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Do the Factors of Measuring Moral Intensity Which Apply to Other Professionals, as Determined by Previous Research Works, Apply to Professional Accountants?

Autor:   •  February 21, 2018  •  855 Words (4 Pages)  •  205 Views

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The Article’s Research Population and How It Drew Upon This Population in Conducting Its Research Inquiry:

The responses from the survey were received from 1178 accountants who received the e-mail survey. The researcher did not distinguish the fields that the respondents were involved in. However, variables considered were age, accumulation of study in the field of accounting, gender and work experience

Research Data Collected and Analysis Used:

Although 31 percent of the distributed survey came back with a response, a number of those were incomplete, rendering the actual response rate at 20 percent. Still, as the research defended, the low response is actually common for the type of study conducted.

The respondents were asked to respond to a five-point Likert scale. An ANOVA was utilized in computing the results. Multiple regression analysis was used to measure to see the impact of the extent of a moral issue on an accountant’s moral decision-making, reasoning, intent, judgement and sensitivity.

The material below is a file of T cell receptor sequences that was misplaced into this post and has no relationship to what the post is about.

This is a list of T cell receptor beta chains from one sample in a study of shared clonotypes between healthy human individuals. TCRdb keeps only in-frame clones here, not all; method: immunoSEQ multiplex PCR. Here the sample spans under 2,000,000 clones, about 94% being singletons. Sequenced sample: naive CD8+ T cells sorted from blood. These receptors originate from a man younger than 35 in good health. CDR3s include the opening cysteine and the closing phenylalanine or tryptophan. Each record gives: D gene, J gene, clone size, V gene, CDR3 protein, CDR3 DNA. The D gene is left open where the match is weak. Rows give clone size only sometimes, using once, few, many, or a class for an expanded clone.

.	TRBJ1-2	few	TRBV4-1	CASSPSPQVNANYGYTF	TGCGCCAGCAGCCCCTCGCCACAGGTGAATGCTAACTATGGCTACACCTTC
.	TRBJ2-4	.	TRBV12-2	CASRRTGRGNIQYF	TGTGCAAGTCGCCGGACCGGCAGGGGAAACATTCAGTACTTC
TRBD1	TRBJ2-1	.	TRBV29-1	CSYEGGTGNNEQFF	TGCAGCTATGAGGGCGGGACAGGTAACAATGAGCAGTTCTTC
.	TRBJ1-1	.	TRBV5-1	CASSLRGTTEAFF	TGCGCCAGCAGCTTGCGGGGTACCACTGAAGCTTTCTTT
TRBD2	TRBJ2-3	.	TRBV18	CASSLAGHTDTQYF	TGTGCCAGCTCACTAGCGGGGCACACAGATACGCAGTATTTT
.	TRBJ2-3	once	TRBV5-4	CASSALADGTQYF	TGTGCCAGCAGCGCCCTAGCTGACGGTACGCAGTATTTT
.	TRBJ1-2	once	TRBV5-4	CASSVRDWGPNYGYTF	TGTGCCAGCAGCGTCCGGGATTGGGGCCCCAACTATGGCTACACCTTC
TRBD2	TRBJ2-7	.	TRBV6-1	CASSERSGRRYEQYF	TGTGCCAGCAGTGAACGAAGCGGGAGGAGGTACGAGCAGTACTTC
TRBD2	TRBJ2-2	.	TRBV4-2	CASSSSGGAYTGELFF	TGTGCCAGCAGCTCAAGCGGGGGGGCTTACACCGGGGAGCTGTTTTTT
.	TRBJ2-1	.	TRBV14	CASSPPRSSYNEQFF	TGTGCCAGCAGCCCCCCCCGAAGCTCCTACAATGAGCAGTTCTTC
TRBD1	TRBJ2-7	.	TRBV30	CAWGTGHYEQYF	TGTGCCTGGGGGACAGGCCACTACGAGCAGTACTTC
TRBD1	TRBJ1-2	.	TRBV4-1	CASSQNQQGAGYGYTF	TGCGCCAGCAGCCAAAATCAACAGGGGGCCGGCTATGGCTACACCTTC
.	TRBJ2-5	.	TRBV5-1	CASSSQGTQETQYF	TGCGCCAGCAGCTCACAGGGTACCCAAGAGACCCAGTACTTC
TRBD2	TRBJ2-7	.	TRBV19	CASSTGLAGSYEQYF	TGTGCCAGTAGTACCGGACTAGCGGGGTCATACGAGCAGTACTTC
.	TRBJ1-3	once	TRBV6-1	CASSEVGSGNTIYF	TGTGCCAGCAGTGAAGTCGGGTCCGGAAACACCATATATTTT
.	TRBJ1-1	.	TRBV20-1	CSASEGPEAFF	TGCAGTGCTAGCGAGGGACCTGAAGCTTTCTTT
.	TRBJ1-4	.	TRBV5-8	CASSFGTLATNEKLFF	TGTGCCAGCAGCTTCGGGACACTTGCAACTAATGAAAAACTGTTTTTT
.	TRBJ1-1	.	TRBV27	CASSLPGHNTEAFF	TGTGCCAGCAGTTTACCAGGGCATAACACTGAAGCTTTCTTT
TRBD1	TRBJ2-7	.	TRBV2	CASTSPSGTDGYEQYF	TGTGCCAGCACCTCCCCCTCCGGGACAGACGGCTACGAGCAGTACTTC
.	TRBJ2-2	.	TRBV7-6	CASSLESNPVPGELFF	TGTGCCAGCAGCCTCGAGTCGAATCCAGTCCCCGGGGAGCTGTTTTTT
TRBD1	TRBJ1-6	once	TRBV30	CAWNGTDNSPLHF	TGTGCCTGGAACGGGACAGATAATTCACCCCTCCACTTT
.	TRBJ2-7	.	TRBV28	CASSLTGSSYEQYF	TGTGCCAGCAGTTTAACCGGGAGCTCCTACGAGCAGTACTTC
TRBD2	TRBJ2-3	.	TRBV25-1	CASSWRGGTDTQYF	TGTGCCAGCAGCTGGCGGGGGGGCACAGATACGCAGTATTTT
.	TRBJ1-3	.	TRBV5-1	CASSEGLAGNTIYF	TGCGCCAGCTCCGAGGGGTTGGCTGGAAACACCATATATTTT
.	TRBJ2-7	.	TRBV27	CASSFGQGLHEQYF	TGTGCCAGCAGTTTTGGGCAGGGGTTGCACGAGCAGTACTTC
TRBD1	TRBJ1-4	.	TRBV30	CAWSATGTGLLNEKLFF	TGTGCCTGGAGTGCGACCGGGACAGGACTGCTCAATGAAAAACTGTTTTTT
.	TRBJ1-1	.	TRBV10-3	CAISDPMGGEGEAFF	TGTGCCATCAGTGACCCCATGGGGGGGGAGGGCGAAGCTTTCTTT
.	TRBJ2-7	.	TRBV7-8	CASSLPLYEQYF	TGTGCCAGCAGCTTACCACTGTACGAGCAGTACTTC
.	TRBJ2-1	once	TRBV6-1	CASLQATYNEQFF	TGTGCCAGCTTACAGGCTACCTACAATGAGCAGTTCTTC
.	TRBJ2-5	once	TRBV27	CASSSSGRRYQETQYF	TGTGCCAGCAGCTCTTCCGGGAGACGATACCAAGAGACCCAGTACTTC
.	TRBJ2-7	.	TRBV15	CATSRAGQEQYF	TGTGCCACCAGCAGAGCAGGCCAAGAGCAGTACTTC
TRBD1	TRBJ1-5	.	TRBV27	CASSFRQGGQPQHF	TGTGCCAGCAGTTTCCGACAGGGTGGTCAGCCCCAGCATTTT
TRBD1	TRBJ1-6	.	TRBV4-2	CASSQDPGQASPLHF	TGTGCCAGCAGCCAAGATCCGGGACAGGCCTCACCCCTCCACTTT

Summary of the Results:

The results of the study contradicted the previous studies done on the same field with an accounting or auditing focus. The study found out that though professional accountants perceive moral intensity, they did not react to it. This may result from the fact that professional accountants resolve ethical issues with a stringent reliance on established rules, as opposed to other professionals.

Conclusions:

The six factors that consisted moral intensity previously establish by Jones for professionals do not apply to those who are in the field of accounting.

Recommendations/Areas for Further Study:

Further studies may be improved by taking into account the fields that a professional accountant may be involved in, namely public practice, private practice, the government and the academe. A more specific approach and preparation of the survey may be developed to make the response a bit more defined to each field. This may also help to know if the six factors may be applied to any of the fields.

It would also be highly recommended if the study would also provide recommendations on future improvements on ethics education for professional accountant for each field, provided that the results agree with Jones’s six multi-dimensional factors.

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